When Eric Berry arrived at the Chiefs’ training facility on Sunday, the first group he ran into was the quarterbacks. And that’s how he knew he was back home, finally.
“I always run into the quarterbacks for some reason when I’m out of the building and I come back,” he said with a laugh.
Berry signed his $10.8 million franchise tender Sunday. He had skipped the first four weeks of the preseason after he and the team failed to agree to a long-term deal.
Berry also saw the equipment manager, Allen Wright, and ran the gauntlet from there.
That included a sitdown conversation with coach Andy Reid, who later mentioned that Berry had a smile on his face during the meeting. That smile was also present for the duration of Berry’s five-minute news conference Monday, when he made it clear he’s already put the business side of the game aside in 2016.
“Once I step foot in this building — and everybody in this building knows me — I’m about business,” Berry said. “I’m going to handle my business like a professional, and outside of that, I’m gonna give you everything I’ve got, every snap. So regardless of whatever happened in the offseason, that’s the offseason. Right now it’s time to get down to business and play ball.”
Berry said this earnestly, while also mentioning how much he missed his teammates — “especially the DBs,” he said. His attitude is impressive, especially after an offseason in which he watched two younger, slightly less-accomplished safeties — Minnesota’s Harrison Smith and Arizona’s Tyrann Mathieu — receive the type of long-term deals the 27-year-old Berry, who has two more Pro Bowls (four) than those two combined (two), had been seeking.
That’s why Berry, the NFL’s reigning comeback player of the year, skipped training camp. He couldn’t be forced to attend because he technically wasn’t under contract, and he will still collect the same salary this season by signing the tender when he did. It is standard practice for franchise-tagged players, although one Berry stopped short of saying made him comfortable.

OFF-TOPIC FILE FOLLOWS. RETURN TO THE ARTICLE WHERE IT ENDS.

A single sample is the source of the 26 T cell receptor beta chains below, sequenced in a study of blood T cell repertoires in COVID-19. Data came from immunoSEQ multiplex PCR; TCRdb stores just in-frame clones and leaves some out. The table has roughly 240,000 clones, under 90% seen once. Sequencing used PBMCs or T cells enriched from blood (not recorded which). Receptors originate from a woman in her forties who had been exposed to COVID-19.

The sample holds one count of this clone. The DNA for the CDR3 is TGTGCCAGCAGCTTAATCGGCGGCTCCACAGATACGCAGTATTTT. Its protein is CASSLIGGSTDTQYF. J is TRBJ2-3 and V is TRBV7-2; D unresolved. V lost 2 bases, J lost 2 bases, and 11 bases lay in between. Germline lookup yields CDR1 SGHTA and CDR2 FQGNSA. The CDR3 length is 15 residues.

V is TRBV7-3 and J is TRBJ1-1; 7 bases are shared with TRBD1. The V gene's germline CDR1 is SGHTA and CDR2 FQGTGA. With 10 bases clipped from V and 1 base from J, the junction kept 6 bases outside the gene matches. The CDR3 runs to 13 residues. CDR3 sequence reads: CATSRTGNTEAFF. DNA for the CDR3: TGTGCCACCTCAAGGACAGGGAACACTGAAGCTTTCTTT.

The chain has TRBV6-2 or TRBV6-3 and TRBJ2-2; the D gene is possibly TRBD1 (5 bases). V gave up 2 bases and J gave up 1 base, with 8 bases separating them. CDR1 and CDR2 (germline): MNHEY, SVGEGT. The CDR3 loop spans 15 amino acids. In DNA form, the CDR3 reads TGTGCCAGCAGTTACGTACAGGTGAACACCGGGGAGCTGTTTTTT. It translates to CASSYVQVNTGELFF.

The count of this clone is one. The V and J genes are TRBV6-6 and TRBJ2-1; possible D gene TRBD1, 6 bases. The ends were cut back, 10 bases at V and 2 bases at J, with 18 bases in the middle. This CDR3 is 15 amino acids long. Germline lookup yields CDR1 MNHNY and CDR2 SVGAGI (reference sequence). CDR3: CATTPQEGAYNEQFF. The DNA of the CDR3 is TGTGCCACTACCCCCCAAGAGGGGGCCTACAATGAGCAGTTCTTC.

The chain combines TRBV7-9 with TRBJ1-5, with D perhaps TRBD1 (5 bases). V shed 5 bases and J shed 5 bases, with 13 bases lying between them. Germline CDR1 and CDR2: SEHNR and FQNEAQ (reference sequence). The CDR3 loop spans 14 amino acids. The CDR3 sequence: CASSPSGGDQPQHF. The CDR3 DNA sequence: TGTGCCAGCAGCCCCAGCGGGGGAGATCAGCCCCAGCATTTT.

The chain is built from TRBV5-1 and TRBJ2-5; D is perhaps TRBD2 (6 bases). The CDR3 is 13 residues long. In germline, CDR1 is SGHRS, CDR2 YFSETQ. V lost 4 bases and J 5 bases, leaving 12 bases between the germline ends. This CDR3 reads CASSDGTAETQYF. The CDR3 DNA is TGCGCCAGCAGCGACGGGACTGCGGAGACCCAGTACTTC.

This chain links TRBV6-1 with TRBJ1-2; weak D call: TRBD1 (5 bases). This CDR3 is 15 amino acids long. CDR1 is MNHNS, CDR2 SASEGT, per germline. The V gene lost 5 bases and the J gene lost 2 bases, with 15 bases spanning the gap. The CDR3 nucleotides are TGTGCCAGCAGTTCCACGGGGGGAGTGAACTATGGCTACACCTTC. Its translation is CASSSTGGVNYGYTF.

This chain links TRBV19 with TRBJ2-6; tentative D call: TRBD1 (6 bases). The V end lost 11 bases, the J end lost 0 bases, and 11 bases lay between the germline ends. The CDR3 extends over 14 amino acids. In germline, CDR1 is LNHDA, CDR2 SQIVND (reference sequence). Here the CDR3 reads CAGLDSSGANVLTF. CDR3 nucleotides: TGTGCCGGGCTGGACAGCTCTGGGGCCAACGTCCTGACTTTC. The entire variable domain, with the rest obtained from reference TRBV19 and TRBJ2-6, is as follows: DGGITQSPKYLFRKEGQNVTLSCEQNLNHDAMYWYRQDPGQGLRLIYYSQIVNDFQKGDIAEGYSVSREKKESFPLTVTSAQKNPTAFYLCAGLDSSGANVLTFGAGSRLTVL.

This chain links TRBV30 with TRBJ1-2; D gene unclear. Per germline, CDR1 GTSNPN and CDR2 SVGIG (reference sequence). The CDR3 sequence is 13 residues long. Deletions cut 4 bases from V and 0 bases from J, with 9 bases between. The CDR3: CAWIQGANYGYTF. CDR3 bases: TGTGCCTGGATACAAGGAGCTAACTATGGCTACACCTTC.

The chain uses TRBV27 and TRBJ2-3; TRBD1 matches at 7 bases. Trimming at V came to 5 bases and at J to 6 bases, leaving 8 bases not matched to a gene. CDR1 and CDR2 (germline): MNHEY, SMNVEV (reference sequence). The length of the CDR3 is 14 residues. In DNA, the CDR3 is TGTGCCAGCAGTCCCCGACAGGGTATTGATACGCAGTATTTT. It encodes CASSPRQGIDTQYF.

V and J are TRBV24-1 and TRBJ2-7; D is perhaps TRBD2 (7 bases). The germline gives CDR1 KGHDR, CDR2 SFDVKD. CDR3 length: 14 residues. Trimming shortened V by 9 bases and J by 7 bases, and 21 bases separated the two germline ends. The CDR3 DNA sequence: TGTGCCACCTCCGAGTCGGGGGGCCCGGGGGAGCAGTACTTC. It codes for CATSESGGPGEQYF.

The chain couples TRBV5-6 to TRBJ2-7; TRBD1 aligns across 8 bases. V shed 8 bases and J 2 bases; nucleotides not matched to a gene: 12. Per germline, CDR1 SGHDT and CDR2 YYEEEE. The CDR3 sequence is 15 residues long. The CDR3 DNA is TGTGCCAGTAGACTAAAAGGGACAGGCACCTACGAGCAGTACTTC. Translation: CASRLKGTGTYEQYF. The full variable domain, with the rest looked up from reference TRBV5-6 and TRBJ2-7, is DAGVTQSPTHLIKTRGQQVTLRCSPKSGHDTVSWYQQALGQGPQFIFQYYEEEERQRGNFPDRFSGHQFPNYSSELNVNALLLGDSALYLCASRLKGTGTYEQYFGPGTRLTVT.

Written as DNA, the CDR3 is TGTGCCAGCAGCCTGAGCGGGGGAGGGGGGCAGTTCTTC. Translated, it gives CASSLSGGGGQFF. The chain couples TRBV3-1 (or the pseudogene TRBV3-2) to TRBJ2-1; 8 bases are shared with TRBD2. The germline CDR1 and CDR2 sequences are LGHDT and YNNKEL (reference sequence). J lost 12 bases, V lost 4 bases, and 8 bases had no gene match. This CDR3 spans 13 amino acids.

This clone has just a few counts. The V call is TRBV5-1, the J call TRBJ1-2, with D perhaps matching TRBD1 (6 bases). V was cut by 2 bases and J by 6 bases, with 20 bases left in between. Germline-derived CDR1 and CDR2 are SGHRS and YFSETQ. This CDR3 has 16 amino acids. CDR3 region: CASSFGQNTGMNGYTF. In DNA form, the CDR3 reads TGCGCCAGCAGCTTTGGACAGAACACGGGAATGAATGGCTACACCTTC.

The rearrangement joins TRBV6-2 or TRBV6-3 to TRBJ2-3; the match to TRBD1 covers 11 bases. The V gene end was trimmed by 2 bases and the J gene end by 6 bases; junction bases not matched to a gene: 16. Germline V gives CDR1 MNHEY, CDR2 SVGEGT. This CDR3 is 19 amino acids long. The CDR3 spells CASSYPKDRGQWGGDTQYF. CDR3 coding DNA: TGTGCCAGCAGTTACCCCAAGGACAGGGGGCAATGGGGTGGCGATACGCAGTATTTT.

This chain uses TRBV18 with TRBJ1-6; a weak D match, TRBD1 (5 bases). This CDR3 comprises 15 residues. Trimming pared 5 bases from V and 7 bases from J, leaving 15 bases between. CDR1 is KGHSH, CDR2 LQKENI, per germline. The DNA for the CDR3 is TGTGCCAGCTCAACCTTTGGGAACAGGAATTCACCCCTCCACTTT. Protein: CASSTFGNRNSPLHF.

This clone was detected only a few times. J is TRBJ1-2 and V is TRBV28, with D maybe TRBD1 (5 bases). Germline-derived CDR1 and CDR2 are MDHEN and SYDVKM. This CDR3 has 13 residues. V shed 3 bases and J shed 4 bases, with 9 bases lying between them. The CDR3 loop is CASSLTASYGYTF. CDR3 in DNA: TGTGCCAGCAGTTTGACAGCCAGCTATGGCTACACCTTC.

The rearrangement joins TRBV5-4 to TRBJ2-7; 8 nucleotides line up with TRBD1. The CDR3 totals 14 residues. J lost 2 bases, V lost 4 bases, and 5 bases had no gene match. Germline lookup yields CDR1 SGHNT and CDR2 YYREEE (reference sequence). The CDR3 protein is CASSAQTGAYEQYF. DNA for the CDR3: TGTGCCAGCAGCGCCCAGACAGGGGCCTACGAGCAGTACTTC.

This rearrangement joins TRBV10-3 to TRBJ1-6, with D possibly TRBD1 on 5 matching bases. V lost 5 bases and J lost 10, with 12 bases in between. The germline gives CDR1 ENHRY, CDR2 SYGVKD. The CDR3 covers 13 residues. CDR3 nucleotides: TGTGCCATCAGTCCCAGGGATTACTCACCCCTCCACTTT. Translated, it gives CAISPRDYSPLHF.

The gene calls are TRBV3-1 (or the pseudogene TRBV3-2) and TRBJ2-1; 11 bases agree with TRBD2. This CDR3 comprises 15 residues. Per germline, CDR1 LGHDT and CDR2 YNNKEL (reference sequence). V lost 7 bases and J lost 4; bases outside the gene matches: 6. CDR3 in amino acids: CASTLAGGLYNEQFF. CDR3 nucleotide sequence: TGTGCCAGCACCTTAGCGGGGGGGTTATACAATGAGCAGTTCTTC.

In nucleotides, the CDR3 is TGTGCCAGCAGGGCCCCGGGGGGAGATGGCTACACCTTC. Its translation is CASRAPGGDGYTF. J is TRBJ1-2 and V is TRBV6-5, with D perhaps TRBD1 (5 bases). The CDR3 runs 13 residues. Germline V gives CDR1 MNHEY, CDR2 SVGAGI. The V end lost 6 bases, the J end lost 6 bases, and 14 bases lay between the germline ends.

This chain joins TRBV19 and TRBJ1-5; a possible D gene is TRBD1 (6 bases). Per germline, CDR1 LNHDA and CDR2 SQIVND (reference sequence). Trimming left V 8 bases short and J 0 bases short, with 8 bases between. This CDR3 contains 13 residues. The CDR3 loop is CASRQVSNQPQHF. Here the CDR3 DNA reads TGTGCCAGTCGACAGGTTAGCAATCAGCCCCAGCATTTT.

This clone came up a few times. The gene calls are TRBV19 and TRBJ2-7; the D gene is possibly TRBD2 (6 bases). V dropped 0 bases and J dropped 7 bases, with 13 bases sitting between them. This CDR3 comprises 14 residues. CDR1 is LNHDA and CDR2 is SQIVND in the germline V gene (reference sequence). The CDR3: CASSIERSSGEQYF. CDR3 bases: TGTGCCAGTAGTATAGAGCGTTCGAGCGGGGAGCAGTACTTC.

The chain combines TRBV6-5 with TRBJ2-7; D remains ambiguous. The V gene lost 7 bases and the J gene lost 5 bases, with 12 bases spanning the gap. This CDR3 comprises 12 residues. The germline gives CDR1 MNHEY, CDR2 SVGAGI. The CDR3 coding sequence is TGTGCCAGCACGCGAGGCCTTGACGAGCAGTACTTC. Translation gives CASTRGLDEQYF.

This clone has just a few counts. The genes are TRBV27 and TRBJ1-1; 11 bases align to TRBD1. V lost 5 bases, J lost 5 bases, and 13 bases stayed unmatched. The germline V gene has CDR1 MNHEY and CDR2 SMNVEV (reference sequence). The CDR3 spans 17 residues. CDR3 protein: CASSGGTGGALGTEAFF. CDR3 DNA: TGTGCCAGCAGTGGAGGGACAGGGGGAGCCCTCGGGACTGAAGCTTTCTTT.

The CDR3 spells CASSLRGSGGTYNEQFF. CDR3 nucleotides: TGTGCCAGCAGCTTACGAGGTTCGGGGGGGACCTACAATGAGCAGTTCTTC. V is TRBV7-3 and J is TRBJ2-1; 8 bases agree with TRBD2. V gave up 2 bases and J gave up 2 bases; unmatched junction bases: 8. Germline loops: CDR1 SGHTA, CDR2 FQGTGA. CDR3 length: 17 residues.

“It is what it is,” Berry said. “It’s a different situation — I’ve never been a part of that. But at the end of the day, I know that my teammates, my coaches, we’re all in it together. We’re going to keep working, we’re going to keep pushing forward to reach our ultimate goal.
“I’m here, and I’m gonna give everything in my power to give everything I’ve got.”
When asked Monday if he was surprised the two sides couldn’t get a deal done, Berry shrugged. It was a departure from his stance a little over a month ago, when he admitted — about a week prior to the franchise-extension deadline — that he was “a bit” surprised a deal had not been hammered out.
“People don’t agree on a lot of things in life, period — that’s just a part of it,” Berry said. “I just didn’t agree with it, and the other side didn’t agree with it. But at the end of the day, we all want to win games. That’s the part we agree on, and we feel like we have a chance, so we’re just gonna keep pushing forward to get that done.”